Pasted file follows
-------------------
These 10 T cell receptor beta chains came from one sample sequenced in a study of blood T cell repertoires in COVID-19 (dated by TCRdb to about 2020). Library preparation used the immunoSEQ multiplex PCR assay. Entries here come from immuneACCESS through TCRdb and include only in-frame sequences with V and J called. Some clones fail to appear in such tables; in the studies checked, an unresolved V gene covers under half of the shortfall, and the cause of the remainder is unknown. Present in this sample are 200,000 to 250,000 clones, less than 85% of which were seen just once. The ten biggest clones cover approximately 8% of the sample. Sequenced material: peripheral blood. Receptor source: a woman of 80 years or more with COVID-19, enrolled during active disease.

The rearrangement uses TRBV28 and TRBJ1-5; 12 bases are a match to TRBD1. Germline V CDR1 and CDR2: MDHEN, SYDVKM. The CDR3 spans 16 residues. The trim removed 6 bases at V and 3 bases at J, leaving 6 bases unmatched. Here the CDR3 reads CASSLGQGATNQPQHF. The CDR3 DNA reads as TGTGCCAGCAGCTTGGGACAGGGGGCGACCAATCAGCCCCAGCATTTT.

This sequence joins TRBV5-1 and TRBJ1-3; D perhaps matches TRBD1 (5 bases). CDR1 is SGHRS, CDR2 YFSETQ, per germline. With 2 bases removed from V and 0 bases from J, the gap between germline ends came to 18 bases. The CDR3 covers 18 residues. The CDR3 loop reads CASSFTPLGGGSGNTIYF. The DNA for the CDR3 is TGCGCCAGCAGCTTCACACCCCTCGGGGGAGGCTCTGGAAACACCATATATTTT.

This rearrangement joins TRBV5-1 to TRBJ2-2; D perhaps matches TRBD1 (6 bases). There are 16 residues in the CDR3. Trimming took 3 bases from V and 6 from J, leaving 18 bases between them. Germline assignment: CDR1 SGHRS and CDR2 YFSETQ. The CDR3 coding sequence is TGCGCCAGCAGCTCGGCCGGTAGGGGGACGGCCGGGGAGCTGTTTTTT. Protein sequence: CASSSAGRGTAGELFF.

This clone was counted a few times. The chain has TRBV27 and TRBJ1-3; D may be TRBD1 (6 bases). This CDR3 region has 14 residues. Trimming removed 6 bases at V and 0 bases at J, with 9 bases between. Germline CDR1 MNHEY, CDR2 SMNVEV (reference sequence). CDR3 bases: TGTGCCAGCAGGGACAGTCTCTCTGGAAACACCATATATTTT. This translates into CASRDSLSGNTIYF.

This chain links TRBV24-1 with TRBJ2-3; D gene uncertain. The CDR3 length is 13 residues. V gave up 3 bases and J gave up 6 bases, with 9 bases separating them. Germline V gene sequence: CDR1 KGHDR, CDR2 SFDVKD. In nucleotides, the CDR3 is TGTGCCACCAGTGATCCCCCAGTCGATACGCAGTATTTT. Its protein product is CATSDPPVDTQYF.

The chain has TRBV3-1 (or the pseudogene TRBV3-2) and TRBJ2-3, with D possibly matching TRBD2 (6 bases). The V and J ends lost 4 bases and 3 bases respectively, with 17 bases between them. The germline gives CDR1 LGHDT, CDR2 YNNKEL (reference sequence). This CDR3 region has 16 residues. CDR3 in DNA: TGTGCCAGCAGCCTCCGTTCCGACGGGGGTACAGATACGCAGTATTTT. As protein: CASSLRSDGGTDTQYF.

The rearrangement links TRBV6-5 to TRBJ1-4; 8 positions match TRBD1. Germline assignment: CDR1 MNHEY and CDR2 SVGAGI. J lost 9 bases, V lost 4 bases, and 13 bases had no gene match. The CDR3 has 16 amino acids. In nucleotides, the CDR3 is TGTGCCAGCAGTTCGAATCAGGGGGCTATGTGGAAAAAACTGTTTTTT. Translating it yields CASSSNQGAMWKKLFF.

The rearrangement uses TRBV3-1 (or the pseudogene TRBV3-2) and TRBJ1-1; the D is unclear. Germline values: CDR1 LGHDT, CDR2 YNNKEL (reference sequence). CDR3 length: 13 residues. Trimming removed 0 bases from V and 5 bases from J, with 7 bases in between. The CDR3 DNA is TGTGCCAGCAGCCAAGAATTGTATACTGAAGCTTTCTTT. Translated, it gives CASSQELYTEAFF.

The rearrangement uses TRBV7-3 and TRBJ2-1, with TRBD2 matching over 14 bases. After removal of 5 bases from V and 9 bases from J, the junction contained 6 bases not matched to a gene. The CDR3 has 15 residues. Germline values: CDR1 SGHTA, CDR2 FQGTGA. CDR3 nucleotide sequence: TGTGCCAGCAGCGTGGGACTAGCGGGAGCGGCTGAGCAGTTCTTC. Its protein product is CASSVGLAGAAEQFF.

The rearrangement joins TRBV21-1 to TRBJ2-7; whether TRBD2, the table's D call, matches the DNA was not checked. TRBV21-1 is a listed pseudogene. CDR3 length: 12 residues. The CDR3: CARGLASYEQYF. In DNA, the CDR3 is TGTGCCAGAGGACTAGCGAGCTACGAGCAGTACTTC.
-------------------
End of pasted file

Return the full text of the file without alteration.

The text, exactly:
These 10 T cell receptor beta chains came from one sample sequenced in a study of blood T cell repertoires in COVID-19 (dated by TCRdb to about 2020). Library preparation used the immunoSEQ multiplex PCR assay. Entries here come from immuneACCESS through TCRdb and include only in-frame sequences with V and J called. Some clones fail to appear in such tables; in the studies checked, an unresolved V gene covers under half of the shortfall, and the cause of the remainder is unknown. Present in this sample are 200,000 to 250,000 clones, less than 85% of which were seen just once. The ten biggest clones cover approximately 8% of the sample. Sequenced material: peripheral blood. Receptor source: a woman of 80 years or more with COVID-19, enrolled during active disease.

The rearrangement uses TRBV28 and TRBJ1-5; 12 bases are a match to TRBD1. Germline V CDR1 and CDR2: MDHEN, SYDVKM. The CDR3 spans 16 residues. The trim removed 6 bases at V and 3 bases at J, leaving 6 bases unmatched. Here the CDR3 reads CASSLGQGATNQPQHF. The CDR3 DNA reads as TGTGCCAGCAGCTTGGGACAGGGGGCGACCAATCAGCCCCAGCATTTT.

This sequence joins TRBV5-1 and TRBJ1-3; D perhaps matches TRBD1 (5 bases). CDR1 is SGHRS, CDR2 YFSETQ, per germline. With 2 bases removed from V and 0 bases from J, the gap between germline ends came to 18 bases. The CDR3 covers 18 residues. The CDR3 loop reads CASSFTPLGGGSGNTIYF. The DNA for the CDR3 is TGCGCCAGCAGCTTCACACCCCTCGGGGGAGGCTCTGGAAACACCATATATTTT.

This rearrangement joins TRBV5-1 to TRBJ2-2; D perhaps matches TRBD1 (6 bases). There are 16 residues in the CDR3. Trimming took 3 bases from V and 6 from J, leaving 18 bases between them. Germline assignment: CDR1 SGHRS and CDR2 YFSETQ. The CDR3 coding sequence is TGCGCCAGCAGCTCGGCCGGTAGGGGGACGGCCGGGGAGCTGTTTTTT. Protein sequence: CASSSAGRGTAGELFF.

This clone was counted a few times. The chain has TRBV27 and TRBJ1-3; D may be TRBD1 (6 bases). This CDR3 region has 14 residues. Trimming removed 6 bases at V and 0 bases at J, with 9 bases between. Germline CDR1 MNHEY, CDR2 SMNVEV (reference sequence). CDR3 bases: TGTGCCAGCAGGGACAGTCTCTCTGGAAACACCATATATTTT. This translates into CASRDSLSGNTIYF.

This chain links TRBV24-1 with TRBJ2-3; D gene uncertain. The CDR3 length is 13 residues. V gave up 3 bases and J gave up 6 bases, with 9 bases separating them. Germline V gene sequence: CDR1 KGHDR, CDR2 SFDVKD. In nucleotides, the CDR3 is TGTGCCACCAGTGATCCCCCAGTCGATACGCAGTATTTT. Its protein product is CATSDPPVDTQYF.

The chain has TRBV3-1 (or the pseudogene TRBV3-2) and TRBJ2-3, with D possibly matching TRBD2 (6 bases). The V and J ends lost 4 bases and 3 bases respectively, with 17 bases between them. The germline gives CDR1 LGHDT, CDR2 YNNKEL (reference sequence). This CDR3 region has 16 residues. CDR3 in DNA: TGTGCCAGCAGCCTCCGTTCCGACGGGGGTACAGATACGCAGTATTTT. As protein: CASSLRSDGGTDTQYF.

The rearrangement links TRBV6-5 to TRBJ1-4; 8 positions match TRBD1. Germline assignment: CDR1 MNHEY and CDR2 SVGAGI. J lost 9 bases, V lost 4 bases, and 13 bases had no gene match. The CDR3 has 16 amino acids. In nucleotides, the CDR3 is TGTGCCAGCAGTTCGAATCAGGGGGCTATGTGGAAAAAACTGTTTTTT. Translating it yields CASSSNQGAMWKKLFF.

The rearrangement uses TRBV3-1 (or the pseudogene TRBV3-2) and TRBJ1-1; the D is unclear. Germline values: CDR1 LGHDT, CDR2 YNNKEL (reference sequence). CDR3 length: 13 residues. Trimming removed 0 bases from V and 5 bases from J, with 7 bases in between. The CDR3 DNA is TGTGCCAGCAGCCAAGAATTGTATACTGAAGCTTTCTTT. Translated, it gives CASSQELYTEAFF.

The rearrangement uses TRBV7-3 and TRBJ2-1, with TRBD2 matching over 14 bases. After removal of 5 bases from V and 9 bases from J, the junction contained 6 bases not matched to a gene. The CDR3 has 15 residues. Germline values: CDR1 SGHTA, CDR2 FQGTGA. CDR3 nucleotide sequence: TGTGCCAGCAGCGTGGGACTAGCGGGAGCGGCTGAGCAGTTCTTC. Its protein product is CASSVGLAGAAEQFF.

The rearrangement joins TRBV21-1 to TRBJ2-7; whether TRBD2, the table's D call, matches the DNA was not checked. TRBV21-1 is a listed pseudogene. CDR3 length: 12 residues. The CDR3: CARGLASYEQYF. In DNA, the CDR3 is TGTGCCAGAGGACTAGCGAGCTACGAGCAGTACTTC.